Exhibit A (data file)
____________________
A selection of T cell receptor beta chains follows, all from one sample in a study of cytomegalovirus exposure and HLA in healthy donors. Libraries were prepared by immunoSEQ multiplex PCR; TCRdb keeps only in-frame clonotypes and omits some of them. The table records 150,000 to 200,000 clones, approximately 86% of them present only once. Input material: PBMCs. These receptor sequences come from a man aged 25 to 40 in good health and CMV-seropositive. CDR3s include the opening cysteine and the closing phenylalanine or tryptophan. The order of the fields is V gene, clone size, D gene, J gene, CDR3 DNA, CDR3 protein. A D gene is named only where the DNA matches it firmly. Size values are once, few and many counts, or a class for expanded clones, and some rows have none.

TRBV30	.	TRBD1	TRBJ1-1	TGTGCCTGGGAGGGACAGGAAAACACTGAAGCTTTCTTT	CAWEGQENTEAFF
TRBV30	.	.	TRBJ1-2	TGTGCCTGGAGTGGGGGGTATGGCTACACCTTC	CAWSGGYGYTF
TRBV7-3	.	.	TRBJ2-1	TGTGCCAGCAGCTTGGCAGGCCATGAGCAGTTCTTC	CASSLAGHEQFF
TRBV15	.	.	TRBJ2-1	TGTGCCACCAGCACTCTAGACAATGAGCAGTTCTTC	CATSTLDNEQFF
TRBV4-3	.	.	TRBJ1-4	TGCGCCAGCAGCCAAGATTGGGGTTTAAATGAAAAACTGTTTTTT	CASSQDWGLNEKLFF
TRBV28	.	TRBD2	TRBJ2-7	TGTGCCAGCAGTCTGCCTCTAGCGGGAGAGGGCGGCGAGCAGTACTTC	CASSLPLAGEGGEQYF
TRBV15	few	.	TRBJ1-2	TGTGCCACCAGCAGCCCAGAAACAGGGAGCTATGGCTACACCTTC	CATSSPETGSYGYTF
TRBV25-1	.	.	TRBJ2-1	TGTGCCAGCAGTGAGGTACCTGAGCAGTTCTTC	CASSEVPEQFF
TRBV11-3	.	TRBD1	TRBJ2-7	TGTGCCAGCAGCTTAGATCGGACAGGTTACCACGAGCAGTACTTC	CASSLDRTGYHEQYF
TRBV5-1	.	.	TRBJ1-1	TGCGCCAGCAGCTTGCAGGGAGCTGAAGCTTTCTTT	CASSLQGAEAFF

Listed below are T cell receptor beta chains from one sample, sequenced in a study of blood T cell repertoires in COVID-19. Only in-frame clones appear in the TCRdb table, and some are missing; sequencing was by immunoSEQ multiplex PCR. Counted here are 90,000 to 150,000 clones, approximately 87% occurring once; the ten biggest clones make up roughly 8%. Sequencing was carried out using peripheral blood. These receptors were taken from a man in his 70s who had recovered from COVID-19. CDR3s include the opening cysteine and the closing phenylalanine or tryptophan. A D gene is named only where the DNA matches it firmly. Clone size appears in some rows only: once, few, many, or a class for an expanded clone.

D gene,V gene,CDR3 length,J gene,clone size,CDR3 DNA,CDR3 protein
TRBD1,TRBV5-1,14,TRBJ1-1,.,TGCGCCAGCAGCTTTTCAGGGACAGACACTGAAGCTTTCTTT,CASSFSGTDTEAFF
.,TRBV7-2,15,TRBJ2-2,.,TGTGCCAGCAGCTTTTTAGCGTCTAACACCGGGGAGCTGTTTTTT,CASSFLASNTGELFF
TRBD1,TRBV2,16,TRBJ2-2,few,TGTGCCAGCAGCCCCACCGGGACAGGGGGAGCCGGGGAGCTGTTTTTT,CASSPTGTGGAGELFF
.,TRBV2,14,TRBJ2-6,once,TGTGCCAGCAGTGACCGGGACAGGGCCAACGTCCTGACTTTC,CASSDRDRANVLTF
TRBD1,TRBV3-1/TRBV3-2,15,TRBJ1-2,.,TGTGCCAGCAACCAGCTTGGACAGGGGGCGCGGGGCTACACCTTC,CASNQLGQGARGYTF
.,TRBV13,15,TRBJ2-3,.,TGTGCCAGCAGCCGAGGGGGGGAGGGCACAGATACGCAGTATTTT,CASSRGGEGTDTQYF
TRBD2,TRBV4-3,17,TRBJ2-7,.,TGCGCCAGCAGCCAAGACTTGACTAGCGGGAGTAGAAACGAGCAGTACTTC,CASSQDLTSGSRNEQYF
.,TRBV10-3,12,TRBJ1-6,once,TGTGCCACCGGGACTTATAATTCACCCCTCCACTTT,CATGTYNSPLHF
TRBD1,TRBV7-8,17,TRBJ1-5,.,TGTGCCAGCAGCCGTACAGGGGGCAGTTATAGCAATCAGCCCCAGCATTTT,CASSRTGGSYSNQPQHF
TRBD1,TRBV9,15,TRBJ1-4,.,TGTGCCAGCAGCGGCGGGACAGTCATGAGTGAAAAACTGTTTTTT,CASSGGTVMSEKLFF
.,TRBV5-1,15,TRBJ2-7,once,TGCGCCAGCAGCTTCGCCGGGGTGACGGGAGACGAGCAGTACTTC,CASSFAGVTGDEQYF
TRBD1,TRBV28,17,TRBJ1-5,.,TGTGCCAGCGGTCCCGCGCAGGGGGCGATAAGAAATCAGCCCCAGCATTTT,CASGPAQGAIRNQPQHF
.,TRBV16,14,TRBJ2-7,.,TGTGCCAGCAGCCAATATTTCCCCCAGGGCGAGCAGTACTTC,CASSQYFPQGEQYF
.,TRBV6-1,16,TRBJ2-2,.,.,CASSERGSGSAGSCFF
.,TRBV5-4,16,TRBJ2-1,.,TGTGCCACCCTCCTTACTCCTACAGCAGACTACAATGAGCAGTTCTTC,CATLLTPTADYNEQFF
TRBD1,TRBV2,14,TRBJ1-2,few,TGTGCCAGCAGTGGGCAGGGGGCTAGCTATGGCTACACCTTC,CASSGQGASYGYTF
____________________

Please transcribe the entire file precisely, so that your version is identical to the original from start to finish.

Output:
A selection of T cell receptor beta chains follows, all from one sample in a study of cytomegalovirus exposure and HLA in healthy donors. Libraries were prepared by immunoSEQ multiplex PCR; TCRdb keeps only in-frame clonotypes and omits some of them. The table records 150,000 to 200,000 clones, approximately 86% of them present only once. Input material: PBMCs. These receptor sequences come from a man aged 25 to 40 in good health and CMV-seropositive. CDR3s include the opening cysteine and the closing phenylalanine or tryptophan. The order of the fields is V gene, clone size, D gene, J gene, CDR3 DNA, CDR3 protein. A D gene is named only where the DNA matches it firmly. Size values are once, few and many counts, or a class for expanded clones, and some rows have none.

TRBV30	.	TRBD1	TRBJ1-1	TGTGCCTGGGAGGGACAGGAAAACACTGAAGCTTTCTTT	CAWEGQENTEAFF
TRBV30	.	.	TRBJ1-2	TGTGCCTGGAGTGGGGGGTATGGCTACACCTTC	CAWSGGYGYTF
TRBV7-3	.	.	TRBJ2-1	TGTGCCAGCAGCTTGGCAGGCCATGAGCAGTTCTTC	CASSLAGHEQFF
TRBV15	.	.	TRBJ2-1	TGTGCCACCAGCACTCTAGACAATGAGCAGTTCTTC	CATSTLDNEQFF
TRBV4-3	.	.	TRBJ1-4	TGCGCCAGCAGCCAAGATTGGGGTTTAAATGAAAAACTGTTTTTT	CASSQDWGLNEKLFF
TRBV28	.	TRBD2	TRBJ2-7	TGTGCCAGCAGTCTGCCTCTAGCGGGAGAGGGCGGCGAGCAGTACTTC	CASSLPLAGEGGEQYF
TRBV15	few	.	TRBJ1-2	TGTGCCACCAGCAGCCCAGAAACAGGGAGCTATGGCTACACCTTC	CATSSPETGSYGYTF
TRBV25-1	.	.	TRBJ2-1	TGTGCCAGCAGTGAGGTACCTGAGCAGTTCTTC	CASSEVPEQFF
TRBV11-3	.	TRBD1	TRBJ2-7	TGTGCCAGCAGCTTAGATCGGACAGGTTACCACGAGCAGTACTTC	CASSLDRTGYHEQYF
TRBV5-1	.	.	TRBJ1-1	TGCGCCAGCAGCTTGCAGGGAGCTGAAGCTTTCTTT	CASSLQGAEAFF

Listed below are T cell receptor beta chains from one sample, sequenced in a study of blood T cell repertoires in COVID-19. Only in-frame clones appear in the TCRdb table, and some are missing; sequencing was by immunoSEQ multiplex PCR. Counted here are 90,000 to 150,000 clones, approximately 87% occurring once; the ten biggest clones make up roughly 8%. Sequencing was carried out using peripheral blood. These receptors were taken from a man in his 70s who had recovered from COVID-19. CDR3s include the opening cysteine and the closing phenylalanine or tryptophan. A D gene is named only where the DNA matches it firmly. Clone size appears in some rows only: once, few, many, or a class for an expanded clone.

D gene,V gene,CDR3 length,J gene,clone size,CDR3 DNA,CDR3 protein
TRBD1,TRBV5-1,14,TRBJ1-1,.,TGCGCCAGCAGCTTTTCAGGGACAGACACTGAAGCTTTCTTT,CASSFSGTDTEAFF
.,TRBV7-2,15,TRBJ2-2,.,TGTGCCAGCAGCTTTTTAGCGTCTAACACCGGGGAGCTGTTTTTT,CASSFLASNTGELFF
TRBD1,TRBV2,16,TRBJ2-2,few,TGTGCCAGCAGCCCCACCGGGACAGGGGGAGCCGGGGAGCTGTTTTTT,CASSPTGTGGAGELFF
.,TRBV2,14,TRBJ2-6,once,TGTGCCAGCAGTGACCGGGACAGGGCCAACGTCCTGACTTTC,CASSDRDRANVLTF
TRBD1,TRBV3-1/TRBV3-2,15,TRBJ1-2,.,TGTGCCAGCAACCAGCTTGGACAGGGGGCGCGGGGCTACACCTTC,CASNQLGQGARGYTF
.,TRBV13,15,TRBJ2-3,.,TGTGCCAGCAGCCGAGGGGGGGAGGGCACAGATACGCAGTATTTT,CASSRGGEGTDTQYF
TRBD2,TRBV4-3,17,TRBJ2-7,.,TGCGCCAGCAGCCAAGACTTGACTAGCGGGAGTAGAAACGAGCAGTACTTC,CASSQDLTSGSRNEQYF
.,TRBV10-3,12,TRBJ1-6,once,TGTGCCACCGGGACTTATAATTCACCCCTCCACTTT,CATGTYNSPLHF
TRBD1,TRBV7-8,17,TRBJ1-5,.,TGTGCCAGCAGCCGTACAGGGGGCAGTTATAGCAATCAGCCCCAGCATTTT,CASSRTGGSYSNQPQHF
TRBD1,TRBV9,15,TRBJ1-4,.,TGTGCCAGCAGCGGCGGGACAGTCATGAGTGAAAAACTGTTTTTT,CASSGGTVMSEKLFF
.,TRBV5-1,15,TRBJ2-7,once,TGCGCCAGCAGCTTCGCCGGGGTGACGGGAGACGAGCAGTACTTC,CASSFAGVTGDEQYF
TRBD1,TRBV28,17,TRBJ1-5,.,TGTGCCAGCGGTCCCGCGCAGGGGGCGATAAGAAATCAGCCCCAGCATTTT,CASGPAQGAIRNQPQHF
.,TRBV16,14,TRBJ2-7,.,TGTGCCAGCAGCCAATATTTCCCCCAGGGCGAGCAGTACTTC,CASSQYFPQGEQYF
.,TRBV6-1,16,TRBJ2-2,.,.,CASSERGSGSAGSCFF
.,TRBV5-4,16,TRBJ2-1,.,TGTGCCACCCTCCTTACTCCTACAGCAGACTACAATGAGCAGTTCTTC,CATLLTPTADYNEQFF
TRBD1,TRBV2,14,TRBJ1-2,few,TGTGCCAGCAGTGGGCAGGGGGCTAGCTATGGCTACACCTTC,CASSGQGASYGYTF